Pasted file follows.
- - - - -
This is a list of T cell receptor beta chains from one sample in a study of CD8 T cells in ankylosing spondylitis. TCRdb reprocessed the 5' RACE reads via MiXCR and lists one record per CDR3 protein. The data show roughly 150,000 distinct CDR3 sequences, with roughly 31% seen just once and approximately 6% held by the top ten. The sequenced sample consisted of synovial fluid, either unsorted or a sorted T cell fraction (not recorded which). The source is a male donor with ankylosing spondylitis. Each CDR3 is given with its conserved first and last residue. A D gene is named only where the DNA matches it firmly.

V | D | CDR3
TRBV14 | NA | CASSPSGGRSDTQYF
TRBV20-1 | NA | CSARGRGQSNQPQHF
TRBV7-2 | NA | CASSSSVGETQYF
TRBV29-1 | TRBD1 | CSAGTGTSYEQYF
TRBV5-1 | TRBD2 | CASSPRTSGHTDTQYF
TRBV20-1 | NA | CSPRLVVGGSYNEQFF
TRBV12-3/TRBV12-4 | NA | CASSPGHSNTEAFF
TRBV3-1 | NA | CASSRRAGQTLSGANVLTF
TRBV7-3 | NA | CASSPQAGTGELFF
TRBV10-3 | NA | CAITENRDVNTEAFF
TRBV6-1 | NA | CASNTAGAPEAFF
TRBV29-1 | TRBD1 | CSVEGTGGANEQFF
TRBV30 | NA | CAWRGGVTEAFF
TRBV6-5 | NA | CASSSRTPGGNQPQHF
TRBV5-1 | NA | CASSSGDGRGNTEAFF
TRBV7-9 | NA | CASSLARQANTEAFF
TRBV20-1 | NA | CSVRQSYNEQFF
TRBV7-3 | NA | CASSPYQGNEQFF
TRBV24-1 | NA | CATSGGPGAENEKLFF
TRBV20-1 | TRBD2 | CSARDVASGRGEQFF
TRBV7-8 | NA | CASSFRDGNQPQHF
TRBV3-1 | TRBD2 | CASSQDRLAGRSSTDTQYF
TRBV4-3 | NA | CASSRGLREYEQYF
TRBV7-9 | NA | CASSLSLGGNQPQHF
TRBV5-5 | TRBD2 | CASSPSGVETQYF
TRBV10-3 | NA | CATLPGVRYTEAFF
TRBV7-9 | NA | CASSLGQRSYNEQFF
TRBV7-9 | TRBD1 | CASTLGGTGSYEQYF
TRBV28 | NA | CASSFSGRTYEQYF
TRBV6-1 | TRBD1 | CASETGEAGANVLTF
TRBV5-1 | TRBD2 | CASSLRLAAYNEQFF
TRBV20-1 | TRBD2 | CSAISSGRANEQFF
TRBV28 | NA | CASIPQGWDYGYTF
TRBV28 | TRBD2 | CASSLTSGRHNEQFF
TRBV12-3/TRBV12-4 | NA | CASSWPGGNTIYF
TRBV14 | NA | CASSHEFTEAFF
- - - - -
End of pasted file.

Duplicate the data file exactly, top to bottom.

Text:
This is a list of T cell receptor beta chains from one sample in a study of CD8 T cells in ankylosing spondylitis. TCRdb reprocessed the 5' RACE reads via MiXCR and lists one record per CDR3 protein. The data show roughly 150,000 distinct CDR3 sequences, with roughly 31% seen just once and approximately 6% held by the top ten. The sequenced sample consisted of synovial fluid, either unsorted or a sorted T cell fraction (not recorded which). The source is a male donor with ankylosing spondylitis. Each CDR3 is given with its conserved first and last residue. A D gene is named only where the DNA matches it firmly.

V | D | CDR3
TRBV14 | NA | CASSPSGGRSDTQYF
TRBV20-1 | NA | CSARGRGQSNQPQHF
TRBV7-2 | NA | CASSSSVGETQYF
TRBV29-1 | TRBD1 | CSAGTGTSYEQYF
TRBV5-1 | TRBD2 | CASSPRTSGHTDTQYF
TRBV20-1 | NA | CSPRLVVGGSYNEQFF
TRBV12-3/TRBV12-4 | NA | CASSPGHSNTEAFF
TRBV3-1 | NA | CASSRRAGQTLSGANVLTF
TRBV7-3 | NA | CASSPQAGTGELFF
TRBV10-3 | NA | CAITENRDVNTEAFF
TRBV6-1 | NA | CASNTAGAPEAFF
TRBV29-1 | TRBD1 | CSVEGTGGANEQFF
TRBV30 | NA | CAWRGGVTEAFF
TRBV6-5 | NA | CASSSRTPGGNQPQHF
TRBV5-1 | NA | CASSSGDGRGNTEAFF
TRBV7-9 | NA | CASSLARQANTEAFF
TRBV20-1 | NA | CSVRQSYNEQFF
TRBV7-3 | NA | CASSPYQGNEQFF
TRBV24-1 | NA | CATSGGPGAENEKLFF
TRBV20-1 | TRBD2 | CSARDVASGRGEQFF
TRBV7-8 | NA | CASSFRDGNQPQHF
TRBV3-1 | TRBD2 | CASSQDRLAGRSSTDTQYF
TRBV4-3 | NA | CASSRGLREYEQYF
TRBV7-9 | NA | CASSLSLGGNQPQHF
TRBV5-5 | TRBD2 | CASSPSGVETQYF
TRBV10-3 | NA | CATLPGVRYTEAFF
TRBV7-9 | NA | CASSLGQRSYNEQFF
TRBV7-9 | TRBD1 | CASTLGGTGSYEQYF
TRBV28 | NA | CASSFSGRTYEQYF
TRBV6-1 | TRBD1 | CASETGEAGANVLTF
TRBV5-1 | TRBD2 | CASSLRLAAYNEQFF
TRBV20-1 | TRBD2 | CSAISSGRANEQFF
TRBV28 | NA | CASIPQGWDYGYTF
TRBV28 | TRBD2 | CASSLTSGRHNEQFF
TRBV12-3/TRBV12-4 | NA | CASSWPGGNTIYF
TRBV14 | NA | CASSHEFTEAFF